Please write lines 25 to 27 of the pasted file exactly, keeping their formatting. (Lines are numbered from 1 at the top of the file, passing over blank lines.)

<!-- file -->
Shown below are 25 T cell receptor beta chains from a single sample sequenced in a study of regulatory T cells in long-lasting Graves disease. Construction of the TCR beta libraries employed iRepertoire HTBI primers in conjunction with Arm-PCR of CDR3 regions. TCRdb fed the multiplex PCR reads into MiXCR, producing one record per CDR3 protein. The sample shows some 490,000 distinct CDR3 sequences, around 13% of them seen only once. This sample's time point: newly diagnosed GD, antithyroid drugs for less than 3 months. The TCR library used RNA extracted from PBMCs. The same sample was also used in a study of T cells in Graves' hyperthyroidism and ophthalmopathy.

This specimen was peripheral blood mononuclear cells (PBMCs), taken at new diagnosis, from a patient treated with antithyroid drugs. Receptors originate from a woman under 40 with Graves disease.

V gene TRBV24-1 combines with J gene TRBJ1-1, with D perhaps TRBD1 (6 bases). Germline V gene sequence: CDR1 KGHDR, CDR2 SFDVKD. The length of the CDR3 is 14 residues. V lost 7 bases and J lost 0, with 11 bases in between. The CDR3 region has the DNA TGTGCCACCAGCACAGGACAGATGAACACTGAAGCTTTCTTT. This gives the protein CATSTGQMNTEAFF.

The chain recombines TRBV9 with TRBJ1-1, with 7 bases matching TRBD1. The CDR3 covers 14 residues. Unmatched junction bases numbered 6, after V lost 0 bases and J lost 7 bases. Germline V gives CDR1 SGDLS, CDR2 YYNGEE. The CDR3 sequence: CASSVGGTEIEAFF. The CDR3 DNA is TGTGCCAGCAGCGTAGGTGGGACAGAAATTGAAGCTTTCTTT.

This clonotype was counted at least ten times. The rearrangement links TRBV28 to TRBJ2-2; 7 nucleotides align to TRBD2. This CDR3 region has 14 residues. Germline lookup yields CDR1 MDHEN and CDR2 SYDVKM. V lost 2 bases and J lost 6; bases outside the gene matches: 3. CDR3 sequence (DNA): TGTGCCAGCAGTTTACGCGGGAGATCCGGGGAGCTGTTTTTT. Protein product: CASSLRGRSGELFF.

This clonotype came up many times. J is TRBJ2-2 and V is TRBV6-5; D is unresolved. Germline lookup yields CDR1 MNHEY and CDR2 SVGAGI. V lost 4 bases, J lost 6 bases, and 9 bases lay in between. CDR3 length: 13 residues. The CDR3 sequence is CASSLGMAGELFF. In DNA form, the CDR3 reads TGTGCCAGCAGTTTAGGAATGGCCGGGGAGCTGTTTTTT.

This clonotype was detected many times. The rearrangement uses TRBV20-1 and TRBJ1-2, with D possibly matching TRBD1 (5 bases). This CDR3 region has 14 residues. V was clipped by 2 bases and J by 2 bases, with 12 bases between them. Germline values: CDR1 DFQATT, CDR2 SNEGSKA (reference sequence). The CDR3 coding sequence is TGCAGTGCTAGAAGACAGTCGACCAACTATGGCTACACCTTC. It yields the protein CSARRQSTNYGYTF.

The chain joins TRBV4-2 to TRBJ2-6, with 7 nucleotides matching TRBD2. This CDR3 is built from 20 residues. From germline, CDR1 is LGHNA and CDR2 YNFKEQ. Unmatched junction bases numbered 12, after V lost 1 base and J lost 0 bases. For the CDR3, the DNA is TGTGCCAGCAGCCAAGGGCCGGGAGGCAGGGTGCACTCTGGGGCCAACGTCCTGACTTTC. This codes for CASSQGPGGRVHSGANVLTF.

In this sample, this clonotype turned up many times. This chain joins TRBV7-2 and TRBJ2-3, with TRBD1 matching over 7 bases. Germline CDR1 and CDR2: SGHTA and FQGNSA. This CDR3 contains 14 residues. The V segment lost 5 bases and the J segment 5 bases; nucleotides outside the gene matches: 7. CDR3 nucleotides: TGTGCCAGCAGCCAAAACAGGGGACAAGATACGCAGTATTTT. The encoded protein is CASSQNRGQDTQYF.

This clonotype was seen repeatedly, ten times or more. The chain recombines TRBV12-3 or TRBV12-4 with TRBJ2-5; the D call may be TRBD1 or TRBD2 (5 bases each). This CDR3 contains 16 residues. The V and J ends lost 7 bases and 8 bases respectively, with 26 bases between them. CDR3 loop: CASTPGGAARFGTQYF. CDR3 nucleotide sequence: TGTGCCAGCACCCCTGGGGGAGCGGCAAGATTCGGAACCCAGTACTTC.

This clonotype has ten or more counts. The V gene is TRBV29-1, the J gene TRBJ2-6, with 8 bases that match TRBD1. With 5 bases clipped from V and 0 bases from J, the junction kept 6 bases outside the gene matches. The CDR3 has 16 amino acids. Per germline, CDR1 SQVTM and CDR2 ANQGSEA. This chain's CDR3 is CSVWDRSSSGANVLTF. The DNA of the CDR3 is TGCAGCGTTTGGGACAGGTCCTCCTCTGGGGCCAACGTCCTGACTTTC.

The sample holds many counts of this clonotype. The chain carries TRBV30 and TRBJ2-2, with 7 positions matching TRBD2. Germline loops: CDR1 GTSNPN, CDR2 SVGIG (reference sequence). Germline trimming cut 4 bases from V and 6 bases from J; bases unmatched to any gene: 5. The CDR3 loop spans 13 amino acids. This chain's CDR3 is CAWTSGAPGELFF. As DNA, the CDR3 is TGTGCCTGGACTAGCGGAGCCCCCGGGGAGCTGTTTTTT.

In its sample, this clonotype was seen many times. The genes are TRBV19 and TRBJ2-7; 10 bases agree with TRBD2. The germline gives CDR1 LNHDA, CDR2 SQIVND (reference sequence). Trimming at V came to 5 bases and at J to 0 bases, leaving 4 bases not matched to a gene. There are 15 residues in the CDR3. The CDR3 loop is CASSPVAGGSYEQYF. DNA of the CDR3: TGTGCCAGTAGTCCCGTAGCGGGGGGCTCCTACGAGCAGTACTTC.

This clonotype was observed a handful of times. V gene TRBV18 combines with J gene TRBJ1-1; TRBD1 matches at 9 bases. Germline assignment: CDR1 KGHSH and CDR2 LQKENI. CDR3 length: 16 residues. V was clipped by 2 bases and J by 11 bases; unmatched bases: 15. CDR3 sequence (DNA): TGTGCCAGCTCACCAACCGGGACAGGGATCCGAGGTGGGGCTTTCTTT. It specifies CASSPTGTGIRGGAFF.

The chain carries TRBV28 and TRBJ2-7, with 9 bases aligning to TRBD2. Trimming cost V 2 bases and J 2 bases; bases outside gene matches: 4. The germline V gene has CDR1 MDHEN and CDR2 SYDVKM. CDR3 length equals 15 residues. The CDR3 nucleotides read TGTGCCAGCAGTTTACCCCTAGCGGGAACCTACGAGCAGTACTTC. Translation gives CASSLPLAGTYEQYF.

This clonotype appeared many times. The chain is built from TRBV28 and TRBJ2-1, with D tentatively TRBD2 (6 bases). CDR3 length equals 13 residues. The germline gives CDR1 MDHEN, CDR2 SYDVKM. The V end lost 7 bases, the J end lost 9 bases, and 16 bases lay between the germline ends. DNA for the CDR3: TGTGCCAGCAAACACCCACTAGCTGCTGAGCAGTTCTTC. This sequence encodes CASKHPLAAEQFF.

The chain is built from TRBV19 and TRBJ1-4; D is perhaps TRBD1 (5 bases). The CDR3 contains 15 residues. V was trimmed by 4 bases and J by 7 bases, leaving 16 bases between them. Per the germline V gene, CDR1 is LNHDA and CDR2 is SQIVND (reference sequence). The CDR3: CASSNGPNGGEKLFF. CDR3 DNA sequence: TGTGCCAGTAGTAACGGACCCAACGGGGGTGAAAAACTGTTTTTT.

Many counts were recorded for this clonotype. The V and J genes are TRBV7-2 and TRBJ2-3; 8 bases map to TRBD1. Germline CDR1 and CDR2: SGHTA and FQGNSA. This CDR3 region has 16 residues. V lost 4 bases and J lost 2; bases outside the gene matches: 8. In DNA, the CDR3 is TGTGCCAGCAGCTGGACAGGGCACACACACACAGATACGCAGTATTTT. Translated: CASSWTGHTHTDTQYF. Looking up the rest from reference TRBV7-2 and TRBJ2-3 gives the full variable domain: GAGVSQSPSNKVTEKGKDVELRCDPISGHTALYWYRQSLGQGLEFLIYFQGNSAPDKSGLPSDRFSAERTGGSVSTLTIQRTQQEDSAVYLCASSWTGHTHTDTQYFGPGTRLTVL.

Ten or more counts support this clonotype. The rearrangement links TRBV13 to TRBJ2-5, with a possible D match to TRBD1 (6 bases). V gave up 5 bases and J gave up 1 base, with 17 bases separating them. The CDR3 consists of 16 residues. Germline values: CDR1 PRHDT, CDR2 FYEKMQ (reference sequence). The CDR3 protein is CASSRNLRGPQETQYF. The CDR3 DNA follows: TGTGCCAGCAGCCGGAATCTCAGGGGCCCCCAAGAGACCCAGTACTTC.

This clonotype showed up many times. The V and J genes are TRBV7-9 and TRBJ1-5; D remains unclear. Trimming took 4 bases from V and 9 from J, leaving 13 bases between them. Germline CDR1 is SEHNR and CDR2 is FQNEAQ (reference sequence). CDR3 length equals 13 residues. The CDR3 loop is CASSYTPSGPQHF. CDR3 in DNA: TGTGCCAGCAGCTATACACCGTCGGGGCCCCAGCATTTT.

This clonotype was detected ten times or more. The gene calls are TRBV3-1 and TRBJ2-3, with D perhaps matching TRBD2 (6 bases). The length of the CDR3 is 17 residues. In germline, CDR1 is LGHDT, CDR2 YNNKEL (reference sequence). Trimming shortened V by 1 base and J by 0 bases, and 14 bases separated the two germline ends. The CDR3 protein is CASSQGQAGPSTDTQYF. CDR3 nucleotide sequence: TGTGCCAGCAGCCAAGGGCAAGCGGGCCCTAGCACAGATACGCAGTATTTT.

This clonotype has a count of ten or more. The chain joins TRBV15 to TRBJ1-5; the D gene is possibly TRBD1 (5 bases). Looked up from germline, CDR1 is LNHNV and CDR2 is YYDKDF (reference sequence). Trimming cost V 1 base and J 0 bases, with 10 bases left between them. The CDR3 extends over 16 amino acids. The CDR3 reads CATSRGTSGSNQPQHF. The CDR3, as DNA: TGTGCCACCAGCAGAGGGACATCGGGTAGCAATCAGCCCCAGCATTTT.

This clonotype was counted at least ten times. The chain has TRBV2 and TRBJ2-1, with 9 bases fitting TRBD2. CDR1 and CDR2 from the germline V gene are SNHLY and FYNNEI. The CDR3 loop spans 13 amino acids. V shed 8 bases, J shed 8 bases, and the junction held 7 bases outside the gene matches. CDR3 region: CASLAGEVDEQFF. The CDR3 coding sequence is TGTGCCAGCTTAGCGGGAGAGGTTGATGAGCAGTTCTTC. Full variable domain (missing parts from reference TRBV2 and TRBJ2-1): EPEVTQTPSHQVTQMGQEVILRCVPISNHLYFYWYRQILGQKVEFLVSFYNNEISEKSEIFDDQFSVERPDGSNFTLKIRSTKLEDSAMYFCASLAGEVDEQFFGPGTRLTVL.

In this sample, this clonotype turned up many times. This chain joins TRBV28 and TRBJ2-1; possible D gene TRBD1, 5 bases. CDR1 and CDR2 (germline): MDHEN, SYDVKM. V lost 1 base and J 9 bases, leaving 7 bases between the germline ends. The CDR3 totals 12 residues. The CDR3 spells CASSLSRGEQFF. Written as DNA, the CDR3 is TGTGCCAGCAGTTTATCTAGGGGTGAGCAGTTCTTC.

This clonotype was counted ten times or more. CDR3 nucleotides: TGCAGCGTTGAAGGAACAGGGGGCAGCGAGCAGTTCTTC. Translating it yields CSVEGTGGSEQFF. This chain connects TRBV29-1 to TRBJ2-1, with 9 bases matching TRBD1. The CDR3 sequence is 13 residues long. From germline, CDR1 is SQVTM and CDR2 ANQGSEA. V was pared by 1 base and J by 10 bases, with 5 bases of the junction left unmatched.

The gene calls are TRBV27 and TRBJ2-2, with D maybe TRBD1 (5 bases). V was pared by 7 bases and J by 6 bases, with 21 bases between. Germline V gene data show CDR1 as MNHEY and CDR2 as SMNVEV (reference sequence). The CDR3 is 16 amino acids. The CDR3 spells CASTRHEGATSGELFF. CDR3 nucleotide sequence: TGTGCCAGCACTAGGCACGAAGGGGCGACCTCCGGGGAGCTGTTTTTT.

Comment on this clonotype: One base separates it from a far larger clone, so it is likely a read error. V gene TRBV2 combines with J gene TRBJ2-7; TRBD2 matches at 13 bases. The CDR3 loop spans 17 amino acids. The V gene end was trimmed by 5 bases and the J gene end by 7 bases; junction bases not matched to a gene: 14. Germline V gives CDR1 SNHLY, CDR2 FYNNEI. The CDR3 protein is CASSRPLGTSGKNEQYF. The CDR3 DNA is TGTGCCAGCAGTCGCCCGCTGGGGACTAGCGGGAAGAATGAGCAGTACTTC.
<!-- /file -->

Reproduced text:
This clonotype was counted ten times or more. CDR3 nucleotides: TGCAGCGTTGAAGGAACAGGGGGCAGCGAGCAGTTCTTC. Translating it yields CSVEGTGGSEQFF. This chain connects TRBV29-1 to TRBJ2-1, with 9 bases matching TRBD1. The CDR3 sequence is 13 residues long. From germline, CDR1 is SQVTM and CDR2 ANQGSEA. V was pared by 1 base and J by 10 bases, with 5 bases of the junction left unmatched.

The gene calls are TRBV27 and TRBJ2-2, with D maybe TRBD1 (5 bases). V was pared by 7 bases and J by 6 bases, with 21 bases between. Germline V gene data show CDR1 as MNHEY and CDR2 as SMNVEV (reference sequence). The CDR3 is 16 amino acids. The CDR3 spells CASTRHEGATSGELFF. CDR3 nucleotide sequence: TGTGCCAGCACTAGGCACGAAGGGGCGACCTCCGGGGAGCTGTTTTTT.

Comment on this clonotype: One base separates it from a far larger clone, so it is likely a read error. V gene TRBV2 combines with J gene TRBJ2-7; TRBD2 matches at 13 bases. The CDR3 loop spans 17 amino acids. The V gene end was trimmed by 5 bases and the J gene end by 7 bases; junction bases not matched to a gene: 14. Germline V gives CDR1 SNHLY, CDR2 FYNNEI. The CDR3 protein is CASSRPLGTSGKNEQYF. The CDR3 DNA is TGTGCCAGCAGTCGCCCGCTGGGGACTAGCGGGAAGAATGAGCAGTACTTC.